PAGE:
I have been really struggling lately with chronic, pretty much daily migraine headaches. I’ve had bad headaches since I was a kid that struck only rarely. But not anymore. Now, I wake up around 4 a.m. with blinding pain in the bridge of my nose and up onto my forehead. I’ve changed my sleeping pattern, my diet, added and subtracted vitamins and supplements, altered my exercise routine, tried a whole new blend of medications, meditation, Pilates, Integrative Manual Therapy, prayer, Gyrotonic, massage – you name it. I am also doing as much research as possible about treatment options and I am changing some doctors, so I am not giving up hope.
The bummer about this is that I often cancel plans at the last minute, and I have lots of anxiety about making new plans because I worry I won’t be able to fulfill them when the time rolls around. I worry that some friends don’t include me on their plans anymore because I am so undependable. Because migraines are invisible, I worry that people think I’m faking, or that I’m trying to get attention, or that I’m just weak or whiny. Pain can be isolating.
Since I’ve started keeping a calendar, I realize my good days are few and far between. The saving grace is that while my mornings are a combination of pain and medications, I am usually functional by the late morning or early afternoon.
This problem is forcing me to ask for more help from others. My husband takes wonderful care of me, but sometimes he isn’t home or he’s busy and I need help, so I am forced to call on close friends. This is not easy, but it’s a new reality. I realize that as we age, we are all going to need to call on others for help, and this is the heart of building community.
I am striving to be a better friend and neighbor and find new ways to be of help to others so we can all rely on one another if we need it. A dear friend of mine who has dealt with lots of illness in her family has taught me that it’s often wonderful to offer to do just the most basic things for friends in need. Don’t use the general, “let me know if I can do anything to help.” No one knows how to use that offer, so they don’t take you up on it. My friend has taught me that offers need to be very specific and even those seemingly small tasks can be lifesavers for those of us who are struggling. She came over once just to feed my dog and let her out for a while, which was the perfect way to help since I really couldn’t get out of bed.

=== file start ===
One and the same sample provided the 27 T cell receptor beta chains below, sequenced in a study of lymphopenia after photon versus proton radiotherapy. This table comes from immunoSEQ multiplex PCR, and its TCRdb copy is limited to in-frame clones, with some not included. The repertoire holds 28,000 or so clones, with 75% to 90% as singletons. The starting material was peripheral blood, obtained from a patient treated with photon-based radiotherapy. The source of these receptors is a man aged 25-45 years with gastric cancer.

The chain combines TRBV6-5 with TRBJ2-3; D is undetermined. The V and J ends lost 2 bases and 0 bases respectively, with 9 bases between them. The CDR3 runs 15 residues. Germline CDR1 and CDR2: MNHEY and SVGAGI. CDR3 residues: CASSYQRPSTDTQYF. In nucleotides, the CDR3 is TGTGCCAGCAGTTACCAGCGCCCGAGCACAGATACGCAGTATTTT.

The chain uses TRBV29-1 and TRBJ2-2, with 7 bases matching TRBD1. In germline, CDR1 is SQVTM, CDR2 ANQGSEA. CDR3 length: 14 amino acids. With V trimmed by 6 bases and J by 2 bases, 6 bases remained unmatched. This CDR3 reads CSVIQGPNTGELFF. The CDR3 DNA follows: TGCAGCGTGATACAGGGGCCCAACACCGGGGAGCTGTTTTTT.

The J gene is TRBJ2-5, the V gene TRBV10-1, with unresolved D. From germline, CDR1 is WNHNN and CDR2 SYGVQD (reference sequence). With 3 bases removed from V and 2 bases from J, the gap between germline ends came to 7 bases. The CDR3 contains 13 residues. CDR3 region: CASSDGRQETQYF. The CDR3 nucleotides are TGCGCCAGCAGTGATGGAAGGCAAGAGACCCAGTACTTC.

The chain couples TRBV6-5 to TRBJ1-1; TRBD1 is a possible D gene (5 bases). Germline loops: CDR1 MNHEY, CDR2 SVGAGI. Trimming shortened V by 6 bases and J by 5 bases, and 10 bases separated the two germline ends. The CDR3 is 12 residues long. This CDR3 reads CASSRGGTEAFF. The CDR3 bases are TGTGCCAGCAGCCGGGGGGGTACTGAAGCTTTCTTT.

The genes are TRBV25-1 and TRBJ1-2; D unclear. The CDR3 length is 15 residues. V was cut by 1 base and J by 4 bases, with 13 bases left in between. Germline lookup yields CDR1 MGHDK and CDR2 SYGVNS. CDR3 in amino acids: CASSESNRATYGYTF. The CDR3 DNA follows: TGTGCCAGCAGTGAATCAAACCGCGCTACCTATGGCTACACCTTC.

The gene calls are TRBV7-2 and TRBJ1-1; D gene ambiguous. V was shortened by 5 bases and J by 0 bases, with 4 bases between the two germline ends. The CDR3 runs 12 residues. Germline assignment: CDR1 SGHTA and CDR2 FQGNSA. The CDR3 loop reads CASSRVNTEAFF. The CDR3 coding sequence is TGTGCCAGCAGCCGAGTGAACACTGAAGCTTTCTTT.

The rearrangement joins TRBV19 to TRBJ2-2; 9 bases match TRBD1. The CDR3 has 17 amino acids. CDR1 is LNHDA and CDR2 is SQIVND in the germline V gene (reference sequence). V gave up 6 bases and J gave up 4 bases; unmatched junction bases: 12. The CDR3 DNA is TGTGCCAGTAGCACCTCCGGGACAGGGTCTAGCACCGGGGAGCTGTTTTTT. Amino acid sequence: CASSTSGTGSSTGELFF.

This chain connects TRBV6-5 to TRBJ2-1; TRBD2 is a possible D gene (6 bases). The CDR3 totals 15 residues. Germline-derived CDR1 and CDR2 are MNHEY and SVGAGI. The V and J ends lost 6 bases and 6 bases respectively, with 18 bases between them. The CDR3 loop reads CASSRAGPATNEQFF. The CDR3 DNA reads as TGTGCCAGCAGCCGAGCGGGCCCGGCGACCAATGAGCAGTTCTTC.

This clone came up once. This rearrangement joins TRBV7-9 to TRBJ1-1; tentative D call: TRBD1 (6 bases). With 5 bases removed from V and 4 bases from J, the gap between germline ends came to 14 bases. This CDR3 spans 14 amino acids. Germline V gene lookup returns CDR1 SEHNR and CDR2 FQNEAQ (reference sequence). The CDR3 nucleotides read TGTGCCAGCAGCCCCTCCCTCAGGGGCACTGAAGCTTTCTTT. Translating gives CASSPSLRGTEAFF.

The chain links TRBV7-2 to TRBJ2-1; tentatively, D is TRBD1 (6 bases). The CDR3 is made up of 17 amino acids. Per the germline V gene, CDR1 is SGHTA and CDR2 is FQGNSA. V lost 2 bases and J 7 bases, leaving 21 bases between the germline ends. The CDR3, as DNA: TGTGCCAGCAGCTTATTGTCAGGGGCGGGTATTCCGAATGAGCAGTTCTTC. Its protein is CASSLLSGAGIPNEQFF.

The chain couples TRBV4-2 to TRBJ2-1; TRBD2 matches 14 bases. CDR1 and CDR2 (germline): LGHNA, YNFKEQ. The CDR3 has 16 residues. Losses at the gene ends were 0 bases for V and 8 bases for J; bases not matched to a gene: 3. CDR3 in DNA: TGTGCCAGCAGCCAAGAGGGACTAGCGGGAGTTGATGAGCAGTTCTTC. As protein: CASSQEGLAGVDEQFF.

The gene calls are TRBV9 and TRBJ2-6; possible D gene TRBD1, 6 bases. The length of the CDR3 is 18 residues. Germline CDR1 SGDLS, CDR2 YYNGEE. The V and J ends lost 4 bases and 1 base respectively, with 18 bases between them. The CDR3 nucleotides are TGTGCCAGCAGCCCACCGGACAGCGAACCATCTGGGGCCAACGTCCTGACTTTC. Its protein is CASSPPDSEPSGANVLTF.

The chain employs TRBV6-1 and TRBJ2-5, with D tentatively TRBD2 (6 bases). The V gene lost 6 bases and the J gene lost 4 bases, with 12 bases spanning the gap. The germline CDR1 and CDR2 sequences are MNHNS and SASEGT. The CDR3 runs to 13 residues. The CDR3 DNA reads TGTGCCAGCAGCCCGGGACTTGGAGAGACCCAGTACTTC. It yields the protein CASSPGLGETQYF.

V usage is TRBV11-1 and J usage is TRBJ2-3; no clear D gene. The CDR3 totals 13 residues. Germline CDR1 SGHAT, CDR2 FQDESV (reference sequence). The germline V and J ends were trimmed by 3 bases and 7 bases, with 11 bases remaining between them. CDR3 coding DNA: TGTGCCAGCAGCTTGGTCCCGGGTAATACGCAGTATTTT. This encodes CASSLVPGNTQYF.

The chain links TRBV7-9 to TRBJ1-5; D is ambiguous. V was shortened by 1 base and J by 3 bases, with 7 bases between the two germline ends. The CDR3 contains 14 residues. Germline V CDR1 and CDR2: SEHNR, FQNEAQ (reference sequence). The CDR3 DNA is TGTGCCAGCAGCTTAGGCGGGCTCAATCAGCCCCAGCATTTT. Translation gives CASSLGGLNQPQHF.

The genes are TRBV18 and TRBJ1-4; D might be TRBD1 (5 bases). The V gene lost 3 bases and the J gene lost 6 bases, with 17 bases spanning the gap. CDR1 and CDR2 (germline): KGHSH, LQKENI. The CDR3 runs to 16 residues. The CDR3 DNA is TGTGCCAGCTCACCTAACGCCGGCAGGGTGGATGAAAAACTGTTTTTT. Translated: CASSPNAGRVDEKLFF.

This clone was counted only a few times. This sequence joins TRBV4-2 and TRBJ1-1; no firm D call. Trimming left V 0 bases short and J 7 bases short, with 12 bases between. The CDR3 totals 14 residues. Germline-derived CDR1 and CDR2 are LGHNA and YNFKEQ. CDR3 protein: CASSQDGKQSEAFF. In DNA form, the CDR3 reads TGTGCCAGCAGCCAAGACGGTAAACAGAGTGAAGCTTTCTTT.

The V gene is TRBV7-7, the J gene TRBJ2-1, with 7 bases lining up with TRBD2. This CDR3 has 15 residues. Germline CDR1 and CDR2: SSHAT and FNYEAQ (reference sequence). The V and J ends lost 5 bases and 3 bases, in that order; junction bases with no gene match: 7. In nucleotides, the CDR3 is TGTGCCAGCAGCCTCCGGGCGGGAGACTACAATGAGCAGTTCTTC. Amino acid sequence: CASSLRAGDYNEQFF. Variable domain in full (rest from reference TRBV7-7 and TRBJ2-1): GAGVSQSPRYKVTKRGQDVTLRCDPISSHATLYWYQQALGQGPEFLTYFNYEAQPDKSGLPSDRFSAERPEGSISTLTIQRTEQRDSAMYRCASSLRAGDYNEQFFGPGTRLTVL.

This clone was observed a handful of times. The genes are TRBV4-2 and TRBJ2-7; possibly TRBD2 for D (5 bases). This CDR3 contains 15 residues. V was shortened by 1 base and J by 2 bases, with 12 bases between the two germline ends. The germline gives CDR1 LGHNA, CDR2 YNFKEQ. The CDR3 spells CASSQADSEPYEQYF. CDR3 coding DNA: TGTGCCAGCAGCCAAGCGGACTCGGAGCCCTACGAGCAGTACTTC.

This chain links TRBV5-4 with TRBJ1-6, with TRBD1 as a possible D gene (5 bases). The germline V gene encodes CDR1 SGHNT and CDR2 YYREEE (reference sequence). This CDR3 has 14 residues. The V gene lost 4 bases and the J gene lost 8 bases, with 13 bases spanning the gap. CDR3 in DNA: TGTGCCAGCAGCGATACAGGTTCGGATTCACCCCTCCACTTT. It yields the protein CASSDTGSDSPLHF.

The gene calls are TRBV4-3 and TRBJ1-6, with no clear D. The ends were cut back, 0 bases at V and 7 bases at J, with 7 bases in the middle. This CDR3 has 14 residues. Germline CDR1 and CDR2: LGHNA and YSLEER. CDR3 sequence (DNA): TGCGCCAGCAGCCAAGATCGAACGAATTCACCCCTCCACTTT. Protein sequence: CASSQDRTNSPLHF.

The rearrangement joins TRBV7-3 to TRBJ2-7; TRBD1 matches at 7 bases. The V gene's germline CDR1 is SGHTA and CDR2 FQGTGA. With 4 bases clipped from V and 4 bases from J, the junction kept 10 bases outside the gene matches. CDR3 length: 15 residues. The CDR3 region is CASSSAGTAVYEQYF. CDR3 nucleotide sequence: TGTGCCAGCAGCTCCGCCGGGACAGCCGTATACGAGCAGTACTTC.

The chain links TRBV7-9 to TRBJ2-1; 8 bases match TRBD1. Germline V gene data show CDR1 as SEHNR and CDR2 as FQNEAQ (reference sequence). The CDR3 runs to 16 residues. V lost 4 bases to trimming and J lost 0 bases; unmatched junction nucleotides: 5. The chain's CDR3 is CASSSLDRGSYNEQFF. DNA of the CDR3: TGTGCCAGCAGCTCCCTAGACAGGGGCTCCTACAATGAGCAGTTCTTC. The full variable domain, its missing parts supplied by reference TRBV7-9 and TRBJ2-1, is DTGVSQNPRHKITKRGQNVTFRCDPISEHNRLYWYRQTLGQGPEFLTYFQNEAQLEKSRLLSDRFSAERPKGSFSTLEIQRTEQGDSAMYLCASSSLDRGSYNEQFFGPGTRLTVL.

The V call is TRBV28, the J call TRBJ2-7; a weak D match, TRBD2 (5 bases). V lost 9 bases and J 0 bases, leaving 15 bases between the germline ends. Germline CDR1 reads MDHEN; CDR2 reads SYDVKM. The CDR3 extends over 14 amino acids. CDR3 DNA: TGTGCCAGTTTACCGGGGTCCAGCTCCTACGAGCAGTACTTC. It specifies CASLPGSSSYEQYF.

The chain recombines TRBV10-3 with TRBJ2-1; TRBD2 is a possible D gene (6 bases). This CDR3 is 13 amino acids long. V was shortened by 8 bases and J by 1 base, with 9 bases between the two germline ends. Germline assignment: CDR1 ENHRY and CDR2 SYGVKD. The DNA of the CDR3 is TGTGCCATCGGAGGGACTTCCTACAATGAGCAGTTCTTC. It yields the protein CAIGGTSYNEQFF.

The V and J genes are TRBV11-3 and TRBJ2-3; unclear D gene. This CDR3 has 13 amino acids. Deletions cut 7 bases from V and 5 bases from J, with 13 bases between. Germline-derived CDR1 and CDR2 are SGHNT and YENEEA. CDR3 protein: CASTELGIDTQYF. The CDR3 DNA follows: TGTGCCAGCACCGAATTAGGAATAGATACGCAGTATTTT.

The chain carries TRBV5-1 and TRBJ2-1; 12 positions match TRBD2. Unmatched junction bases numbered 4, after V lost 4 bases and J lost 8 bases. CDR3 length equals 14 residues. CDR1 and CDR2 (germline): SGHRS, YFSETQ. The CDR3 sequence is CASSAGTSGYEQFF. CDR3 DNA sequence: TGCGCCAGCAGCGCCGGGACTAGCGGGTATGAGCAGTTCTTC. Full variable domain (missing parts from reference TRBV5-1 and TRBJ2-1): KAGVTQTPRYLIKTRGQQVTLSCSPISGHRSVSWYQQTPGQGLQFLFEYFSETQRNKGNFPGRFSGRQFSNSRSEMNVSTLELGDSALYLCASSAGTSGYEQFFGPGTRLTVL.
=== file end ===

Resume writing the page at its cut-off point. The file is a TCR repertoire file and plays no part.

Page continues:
So many people are struggling with their own pain, or medical conditions. Car accidents, bad surgical outcomes, cancer, degenerative diseases, arthritis, loss, dementia … tragedies abound. In addition to working to be more helpful, my pain helps me be more empathetic and remember to “be kind, because everyone you meet is fighting their own battle.”
Life isn’t always fair, or what we want it to be, and while occasional pain can teach, chronic pain carries no lessons and simply cripples even the bravest and strongest over time.
Are you suffering? Are you in pain? I am sending out a hug to all of you who may need it today or any day.
“Compassion is not a relationship between the healer and the wounded. It’s a relationship between equals. Only when we know our own darkness well can we be present with the darkness of others. Compassion becomes real when we recognize our shared humanity.” ~~ Pema Chödrön
On another note, yesterday was National Puppy Day, and while Mia is now ten, she will always be my puppy-girl. Here are a few picks from the day we got her from the Marin Humane Society. Happy Belated National Puppy Day!
A few links you might enjoy:
The gift of being present amidst a tragedy. If you only read one thing today – read this.
The most beautiful woman in the world has the heart of a lion. Angelina Jolie’s frank discussion about her decision to have her ovaries and fallopian tubes removed.
Sinead O’Connor‘s version of Danny Boy.
A beautiful note from a Mom to a step-Mom.
A great book I’m reading now – Bettyville.